To achieve optimum strength, aesthetics and function of root-filled teeth still remains a challenge. Pulpless teeth are considered to have a higher risk of fracture than vital teeth.1 For restoring teeth with insufficient coronal tooth structure, a post and core is needed for the definitive restoration. The prognosis of an endodontically treated tooth depends on the quality of endodontic treatment, the amount of remained tooth structure and the amount of bone support. Teeth restored with post and core systems show lower fracture resistance compared to normal teeth. Therefore, post and core should only be used to provide suitable retentive and resistance forms for full coverage crowns.2,3
The type of post will also determine its fracture resistance, moreover the size and shape of the post and core, the final preparation design of the tooth and the type of luting agent used will influence tooth resistance to fracture.4,5 The material from which the post is constructed plays a crucial role in the biomechanical performance of root canal treated teeth. The use of metal posts has been questioned because of their high modulus of elasticity, stiffness, and hardness, which may be associated with fractures of irreparable character.6,7 This has resulted in popularity towards fiber reinforced posts. This focus of interest towards prefabricated fiber reinforced posts is because of similarity of elastic modulus to dentin and can therefore transmit occlusal forces in a uniform way. They also feature good aesthetic value, absence of corrosion, adhesive cementation and easy removal if needed.8, 9
Studies have provided conflicting results in relation to the adequacy of different types of cement to retain dental posts.10-12 Sen and Bitter demonstrate in their study that resin cement increases the retention of fiber reinforced posts, improving their fracture resistance and that it is suitable for cementing metal posts.13
Ideally, the post material should have physical properties such as modulus of elasticity, compressive strength, and thermal expansion, as well as aesthetics similar to those of dentin and it should bond predictably to root dentin.14 It has been advocated that the use of endodontic posts that can be bonded to both dentin and core material can improve the distribution of forces along the roots, thereby contributing to the reinforcement of the tooth.15-17 Research regarding posts and cores is evolving towards the development of systems that are strong, corrosion resistant and biocompatible.18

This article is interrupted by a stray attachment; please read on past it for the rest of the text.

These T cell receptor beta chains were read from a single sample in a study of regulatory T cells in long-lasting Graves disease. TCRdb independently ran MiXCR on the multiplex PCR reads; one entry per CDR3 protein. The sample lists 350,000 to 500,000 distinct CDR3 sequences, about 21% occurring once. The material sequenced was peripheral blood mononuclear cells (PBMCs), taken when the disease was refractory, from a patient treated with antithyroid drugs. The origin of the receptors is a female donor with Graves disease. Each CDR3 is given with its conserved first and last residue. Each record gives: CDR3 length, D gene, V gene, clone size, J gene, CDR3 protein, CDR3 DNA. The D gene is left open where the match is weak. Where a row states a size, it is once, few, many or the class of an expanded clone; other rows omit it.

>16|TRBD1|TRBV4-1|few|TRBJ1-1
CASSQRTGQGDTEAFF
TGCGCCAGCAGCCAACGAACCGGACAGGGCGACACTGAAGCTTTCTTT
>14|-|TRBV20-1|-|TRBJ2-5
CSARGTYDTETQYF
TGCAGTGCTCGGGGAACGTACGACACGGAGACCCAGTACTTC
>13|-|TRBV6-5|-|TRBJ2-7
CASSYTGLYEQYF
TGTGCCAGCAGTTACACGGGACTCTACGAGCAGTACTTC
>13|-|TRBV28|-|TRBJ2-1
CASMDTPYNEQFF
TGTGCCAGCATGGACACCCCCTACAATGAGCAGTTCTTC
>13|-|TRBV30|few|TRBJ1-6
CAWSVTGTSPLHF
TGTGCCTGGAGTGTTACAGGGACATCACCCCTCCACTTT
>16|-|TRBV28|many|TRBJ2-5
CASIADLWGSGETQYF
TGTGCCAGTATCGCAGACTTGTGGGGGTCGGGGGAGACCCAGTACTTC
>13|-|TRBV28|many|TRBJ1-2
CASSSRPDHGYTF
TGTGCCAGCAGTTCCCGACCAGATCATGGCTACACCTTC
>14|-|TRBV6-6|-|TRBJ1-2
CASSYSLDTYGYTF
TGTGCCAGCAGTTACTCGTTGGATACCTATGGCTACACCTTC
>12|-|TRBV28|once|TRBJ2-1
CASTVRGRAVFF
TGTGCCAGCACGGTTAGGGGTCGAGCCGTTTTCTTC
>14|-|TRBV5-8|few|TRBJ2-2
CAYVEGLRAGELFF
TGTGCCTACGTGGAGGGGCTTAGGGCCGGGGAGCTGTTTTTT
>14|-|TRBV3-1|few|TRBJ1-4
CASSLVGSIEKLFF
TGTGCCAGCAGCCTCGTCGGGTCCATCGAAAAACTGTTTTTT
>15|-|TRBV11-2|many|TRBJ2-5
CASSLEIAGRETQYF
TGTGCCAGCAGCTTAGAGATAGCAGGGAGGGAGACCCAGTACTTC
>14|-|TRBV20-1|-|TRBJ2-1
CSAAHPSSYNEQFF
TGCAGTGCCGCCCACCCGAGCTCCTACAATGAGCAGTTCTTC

Therefore, this study aims to evaluate and compare the fracture resistance under static loading of root canal treated maxillary central incisors restored with prefabricated resin fiber and stainless steel posts.
SUBJECTS AND METHODS
Forty five freshly extracted human maxillary central incisors with completely formed apices were selected on the basis of similar root sizes and absence of caries, visible fracture lines or cracks. Teeth were then stored at 37°C in distilled water and divided into three groups.
Group I: Control group
Group II: Prefabricated resin fiber group (Dentsply Maillefer Easy Post, LOT no. 1101408)
Group III: Prefabricated Stainless Steel group (Coltene/Whaledent Parapost, LOT no. F37297)
The coronal portions of 15 incisors were sectioned perpendicular to the long axis at a level 5mm incisal to the labial cemento-enamel junction (CEJ) with the use of a water-cooled diamond rotary cutting instrument. These comprised the control group (Group I).
It comprised of teeth without any post space preparation and restoration of access openings done with composite resin 3M Z250 (ESPE, USA). The access cavities were etched for 15 seconds with 37.5% phosphoric acid gel and washed for 20 seconds. The 1 bottle adhesive Single Bond was then applied to the etched surfaces according to the manufacturer’s instructions and light-cured for 10 seconds. The composite resin was packed into the cavity with a non-serrated amalgam plugger in 2-mm increments. All increments were cured for 40 seconds. The restoration was finished with diamond finishing burs.